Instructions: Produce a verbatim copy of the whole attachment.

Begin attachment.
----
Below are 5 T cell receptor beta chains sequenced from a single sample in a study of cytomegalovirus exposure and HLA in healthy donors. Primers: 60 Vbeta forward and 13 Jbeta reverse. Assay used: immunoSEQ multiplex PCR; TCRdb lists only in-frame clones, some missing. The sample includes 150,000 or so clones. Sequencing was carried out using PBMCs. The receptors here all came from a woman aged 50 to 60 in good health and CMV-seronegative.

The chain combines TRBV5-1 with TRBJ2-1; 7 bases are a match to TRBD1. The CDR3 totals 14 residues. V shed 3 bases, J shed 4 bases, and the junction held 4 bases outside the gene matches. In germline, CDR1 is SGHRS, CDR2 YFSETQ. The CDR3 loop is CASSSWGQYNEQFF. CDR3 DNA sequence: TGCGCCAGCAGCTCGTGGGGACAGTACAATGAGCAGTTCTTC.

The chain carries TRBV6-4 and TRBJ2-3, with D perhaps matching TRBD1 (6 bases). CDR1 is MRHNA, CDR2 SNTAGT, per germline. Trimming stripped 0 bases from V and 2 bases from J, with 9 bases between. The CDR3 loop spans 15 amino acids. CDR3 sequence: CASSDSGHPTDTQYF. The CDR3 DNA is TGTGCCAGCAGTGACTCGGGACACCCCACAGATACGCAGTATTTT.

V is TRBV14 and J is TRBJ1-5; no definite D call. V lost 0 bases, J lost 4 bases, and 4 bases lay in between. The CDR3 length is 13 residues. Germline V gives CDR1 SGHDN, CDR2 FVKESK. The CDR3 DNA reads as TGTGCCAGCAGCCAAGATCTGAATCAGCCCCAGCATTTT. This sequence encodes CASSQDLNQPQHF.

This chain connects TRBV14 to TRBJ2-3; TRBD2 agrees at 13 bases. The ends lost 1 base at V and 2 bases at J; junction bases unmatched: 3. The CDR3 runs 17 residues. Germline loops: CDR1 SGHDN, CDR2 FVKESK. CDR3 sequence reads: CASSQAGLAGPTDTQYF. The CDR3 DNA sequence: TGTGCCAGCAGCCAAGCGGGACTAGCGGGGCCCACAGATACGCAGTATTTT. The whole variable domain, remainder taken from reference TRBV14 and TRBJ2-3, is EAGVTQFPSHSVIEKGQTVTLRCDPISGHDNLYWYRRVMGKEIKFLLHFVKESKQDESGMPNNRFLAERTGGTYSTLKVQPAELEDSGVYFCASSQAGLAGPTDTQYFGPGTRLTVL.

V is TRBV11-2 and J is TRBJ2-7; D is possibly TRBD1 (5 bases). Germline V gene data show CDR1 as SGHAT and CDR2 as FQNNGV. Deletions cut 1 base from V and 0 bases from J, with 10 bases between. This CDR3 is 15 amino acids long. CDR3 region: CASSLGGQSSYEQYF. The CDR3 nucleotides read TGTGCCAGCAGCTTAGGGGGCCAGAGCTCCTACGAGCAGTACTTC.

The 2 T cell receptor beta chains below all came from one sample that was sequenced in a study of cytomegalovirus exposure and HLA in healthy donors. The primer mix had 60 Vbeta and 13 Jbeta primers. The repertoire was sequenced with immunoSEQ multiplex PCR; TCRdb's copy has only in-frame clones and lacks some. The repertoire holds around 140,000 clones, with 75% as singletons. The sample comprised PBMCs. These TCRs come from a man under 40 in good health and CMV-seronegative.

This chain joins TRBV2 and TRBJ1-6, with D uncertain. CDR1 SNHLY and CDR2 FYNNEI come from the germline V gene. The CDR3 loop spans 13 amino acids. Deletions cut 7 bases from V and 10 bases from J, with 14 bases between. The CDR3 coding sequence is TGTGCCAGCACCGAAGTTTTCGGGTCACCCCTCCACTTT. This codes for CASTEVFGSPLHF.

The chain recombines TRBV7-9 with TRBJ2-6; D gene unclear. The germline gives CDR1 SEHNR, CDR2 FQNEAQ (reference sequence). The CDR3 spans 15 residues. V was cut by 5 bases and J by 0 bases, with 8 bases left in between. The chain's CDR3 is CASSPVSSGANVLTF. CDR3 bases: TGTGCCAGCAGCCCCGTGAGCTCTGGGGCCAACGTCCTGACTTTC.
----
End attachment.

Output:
Below are 5 T cell receptor beta chains sequenced from a single sample in a study of cytomegalovirus exposure and HLA in healthy donors. Primers: 60 Vbeta forward and 13 Jbeta reverse. Assay used: immunoSEQ multiplex PCR; TCRdb lists only in-frame clones, some missing. The sample includes 150,000 or so clones. Sequencing was carried out using PBMCs. The receptors here all came from a woman aged 50 to 60 in good health and CMV-seronegative.

The chain combines TRBV5-1 with TRBJ2-1; 7 bases are a match to TRBD1. The CDR3 totals 14 residues. V shed 3 bases, J shed 4 bases, and the junction held 4 bases outside the gene matches. In germline, CDR1 is SGHRS, CDR2 YFSETQ. The CDR3 loop is CASSSWGQYNEQFF. CDR3 DNA sequence: TGCGCCAGCAGCTCGTGGGGACAGTACAATGAGCAGTTCTTC.

The chain carries TRBV6-4 and TRBJ2-3, with D perhaps matching TRBD1 (6 bases). CDR1 is MRHNA, CDR2 SNTAGT, per germline. Trimming stripped 0 bases from V and 2 bases from J, with 9 bases between. The CDR3 loop spans 15 amino acids. CDR3 sequence: CASSDSGHPTDTQYF. The CDR3 DNA is TGTGCCAGCAGTGACTCGGGACACCCCACAGATACGCAGTATTTT.

V is TRBV14 and J is TRBJ1-5; no definite D call. V lost 0 bases, J lost 4 bases, and 4 bases lay in between. The CDR3 length is 13 residues. Germline V gives CDR1 SGHDN, CDR2 FVKESK. The CDR3 DNA reads as TGTGCCAGCAGCCAAGATCTGAATCAGCCCCAGCATTTT. This sequence encodes CASSQDLNQPQHF.

This chain connects TRBV14 to TRBJ2-3; TRBD2 agrees at 13 bases. The ends lost 1 base at V and 2 bases at J; junction bases unmatched: 3. The CDR3 runs 17 residues. Germline loops: CDR1 SGHDN, CDR2 FVKESK. CDR3 sequence reads: CASSQAGLAGPTDTQYF. The CDR3 DNA sequence: TGTGCCAGCAGCCAAGCGGGACTAGCGGGGCCCACAGATACGCAGTATTTT. The whole variable domain, remainder taken from reference TRBV14 and TRBJ2-3, is EAGVTQFPSHSVIEKGQTVTLRCDPISGHDNLYWYRRVMGKEIKFLLHFVKESKQDESGMPNNRFLAERTGGTYSTLKVQPAELEDSGVYFCASSQAGLAGPTDTQYFGPGTRLTVL.

V is TRBV11-2 and J is TRBJ2-7; D is possibly TRBD1 (5 bases). Germline V gene data show CDR1 as SGHAT and CDR2 as FQNNGV. Deletions cut 1 base from V and 0 bases from J, with 10 bases between. This CDR3 is 15 amino acids long. CDR3 region: CASSLGGQSSYEQYF. The CDR3 nucleotides read TGTGCCAGCAGCTTAGGGGGCCAGAGCTCCTACGAGCAGTACTTC.

The 2 T cell receptor beta chains below all came from one sample that was sequenced in a study of cytomegalovirus exposure and HLA in healthy donors. The primer mix had 60 Vbeta and 13 Jbeta primers. The repertoire was sequenced with immunoSEQ multiplex PCR; TCRdb's copy has only in-frame clones and lacks some. The repertoire holds around 140,000 clones, with 75% as singletons. The sample comprised PBMCs. These TCRs come from a man under 40 in good health and CMV-seronegative.

This chain joins TRBV2 and TRBJ1-6, with D uncertain. CDR1 SNHLY and CDR2 FYNNEI come from the germline V gene. The CDR3 loop spans 13 amino acids. Deletions cut 7 bases from V and 10 bases from J, with 14 bases between. The CDR3 coding sequence is TGTGCCAGCACCGAAGTTTTCGGGTCACCCCTCCACTTT. This codes for CASTEVFGSPLHF.

The chain recombines TRBV7-9 with TRBJ2-6; D gene unclear. The germline gives CDR1 SEHNR, CDR2 FQNEAQ (reference sequence). The CDR3 spans 15 residues. V was cut by 5 bases and J by 0 bases, with 8 bases left in between. The chain's CDR3 is CASSPVSSGANVLTF. CDR3 bases: TGTGCCAGCAGCCCCGTGAGCTCTGGGGCCAACGTCCTGACTTTC.